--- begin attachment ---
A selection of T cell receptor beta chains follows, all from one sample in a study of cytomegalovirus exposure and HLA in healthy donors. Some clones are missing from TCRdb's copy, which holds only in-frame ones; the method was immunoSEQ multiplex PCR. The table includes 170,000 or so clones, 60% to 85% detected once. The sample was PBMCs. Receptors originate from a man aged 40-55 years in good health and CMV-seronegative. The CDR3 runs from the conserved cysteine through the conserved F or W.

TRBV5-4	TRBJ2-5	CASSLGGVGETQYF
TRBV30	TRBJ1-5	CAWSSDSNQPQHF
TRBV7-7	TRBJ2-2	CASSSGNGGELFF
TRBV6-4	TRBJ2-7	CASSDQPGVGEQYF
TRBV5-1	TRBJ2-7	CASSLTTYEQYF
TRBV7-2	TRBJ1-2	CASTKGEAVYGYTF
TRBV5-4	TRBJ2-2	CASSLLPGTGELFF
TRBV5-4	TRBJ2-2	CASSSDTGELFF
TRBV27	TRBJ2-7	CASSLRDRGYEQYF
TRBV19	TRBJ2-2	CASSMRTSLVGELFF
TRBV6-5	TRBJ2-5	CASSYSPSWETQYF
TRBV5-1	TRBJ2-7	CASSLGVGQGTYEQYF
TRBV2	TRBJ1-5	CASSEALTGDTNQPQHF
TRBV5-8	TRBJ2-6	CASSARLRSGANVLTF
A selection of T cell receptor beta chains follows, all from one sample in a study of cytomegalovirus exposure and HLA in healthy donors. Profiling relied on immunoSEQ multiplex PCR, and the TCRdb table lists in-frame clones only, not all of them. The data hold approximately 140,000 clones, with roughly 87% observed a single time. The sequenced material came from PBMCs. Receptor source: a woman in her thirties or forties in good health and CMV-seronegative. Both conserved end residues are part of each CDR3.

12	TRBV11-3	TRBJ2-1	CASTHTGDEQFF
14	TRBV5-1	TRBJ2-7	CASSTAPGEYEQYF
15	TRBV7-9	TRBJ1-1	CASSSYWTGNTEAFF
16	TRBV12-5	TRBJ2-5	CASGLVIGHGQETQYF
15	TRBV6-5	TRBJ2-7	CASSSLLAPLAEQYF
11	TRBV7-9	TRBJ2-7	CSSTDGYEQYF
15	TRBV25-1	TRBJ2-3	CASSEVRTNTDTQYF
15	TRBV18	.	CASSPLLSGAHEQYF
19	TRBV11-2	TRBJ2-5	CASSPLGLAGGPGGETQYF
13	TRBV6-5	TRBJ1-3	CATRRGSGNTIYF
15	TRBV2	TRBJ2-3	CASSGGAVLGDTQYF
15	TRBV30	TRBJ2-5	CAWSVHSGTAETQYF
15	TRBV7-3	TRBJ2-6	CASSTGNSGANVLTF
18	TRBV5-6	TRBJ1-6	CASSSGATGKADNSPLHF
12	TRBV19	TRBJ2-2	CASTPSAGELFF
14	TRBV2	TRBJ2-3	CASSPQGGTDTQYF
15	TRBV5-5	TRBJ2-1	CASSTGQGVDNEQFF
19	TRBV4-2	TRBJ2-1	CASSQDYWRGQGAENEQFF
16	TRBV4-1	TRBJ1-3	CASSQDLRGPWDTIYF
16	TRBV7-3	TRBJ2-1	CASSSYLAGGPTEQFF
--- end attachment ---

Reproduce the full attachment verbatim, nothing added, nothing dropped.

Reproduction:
A selection of T cell receptor beta chains follows, all from one sample in a study of cytomegalovirus exposure and HLA in healthy donors. Some clones are missing from TCRdb's copy, which holds only in-frame ones; the method was immunoSEQ multiplex PCR. The table includes 170,000 or so clones, 60% to 85% detected once. The sample was PBMCs. Receptors originate from a man aged 40-55 years in good health and CMV-seronegative. The CDR3 runs from the conserved cysteine through the conserved F or W.

TRBV5-4	TRBJ2-5	CASSLGGVGETQYF
TRBV30	TRBJ1-5	CAWSSDSNQPQHF
TRBV7-7	TRBJ2-2	CASSSGNGGELFF
TRBV6-4	TRBJ2-7	CASSDQPGVGEQYF
TRBV5-1	TRBJ2-7	CASSLTTYEQYF
TRBV7-2	TRBJ1-2	CASTKGEAVYGYTF
TRBV5-4	TRBJ2-2	CASSLLPGTGELFF
TRBV5-4	TRBJ2-2	CASSSDTGELFF
TRBV27	TRBJ2-7	CASSLRDRGYEQYF
TRBV19	TRBJ2-2	CASSMRTSLVGELFF
TRBV6-5	TRBJ2-5	CASSYSPSWETQYF
TRBV5-1	TRBJ2-7	CASSLGVGQGTYEQYF
TRBV2	TRBJ1-5	CASSEALTGDTNQPQHF
TRBV5-8	TRBJ2-6	CASSARLRSGANVLTF
A selection of T cell receptor beta chains follows, all from one sample in a study of cytomegalovirus exposure and HLA in healthy donors. Profiling relied on immunoSEQ multiplex PCR, and the TCRdb table lists in-frame clones only, not all of them. The data hold approximately 140,000 clones, with roughly 87% observed a single time. The sequenced material came from PBMCs. Receptor source: a woman in her thirties or forties in good health and CMV-seronegative. Both conserved end residues are part of each CDR3.

12	TRBV11-3	TRBJ2-1	CASTHTGDEQFF
14	TRBV5-1	TRBJ2-7	CASSTAPGEYEQYF
15	TRBV7-9	TRBJ1-1	CASSSYWTGNTEAFF
16	TRBV12-5	TRBJ2-5	CASGLVIGHGQETQYF
15	TRBV6-5	TRBJ2-7	CASSSLLAPLAEQYF
11	TRBV7-9	TRBJ2-7	CSSTDGYEQYF
15	TRBV25-1	TRBJ2-3	CASSEVRTNTDTQYF
15	TRBV18	.	CASSPLLSGAHEQYF
19	TRBV11-2	TRBJ2-5	CASSPLGLAGGPGGETQYF
13	TRBV6-5	TRBJ1-3	CATRRGSGNTIYF
15	TRBV2	TRBJ2-3	CASSGGAVLGDTQYF
15	TRBV30	TRBJ2-5	CAWSVHSGTAETQYF
15	TRBV7-3	TRBJ2-6	CASSTGNSGANVLTF
18	TRBV5-6	TRBJ1-6	CASSSGATGKADNSPLHF
12	TRBV19	TRBJ2-2	CASTPSAGELFF
14	TRBV2	TRBJ2-3	CASSPQGGTDTQYF
15	TRBV5-5	TRBJ2-1	CASSTGQGVDNEQFF
19	TRBV4-2	TRBJ2-1	CASSQDYWRGQGAENEQFF
16	TRBV4-1	TRBJ1-3	CASSQDLRGPWDTIYF
16	TRBV7-3	TRBJ2-1	CASSSYLAGGPTEQFF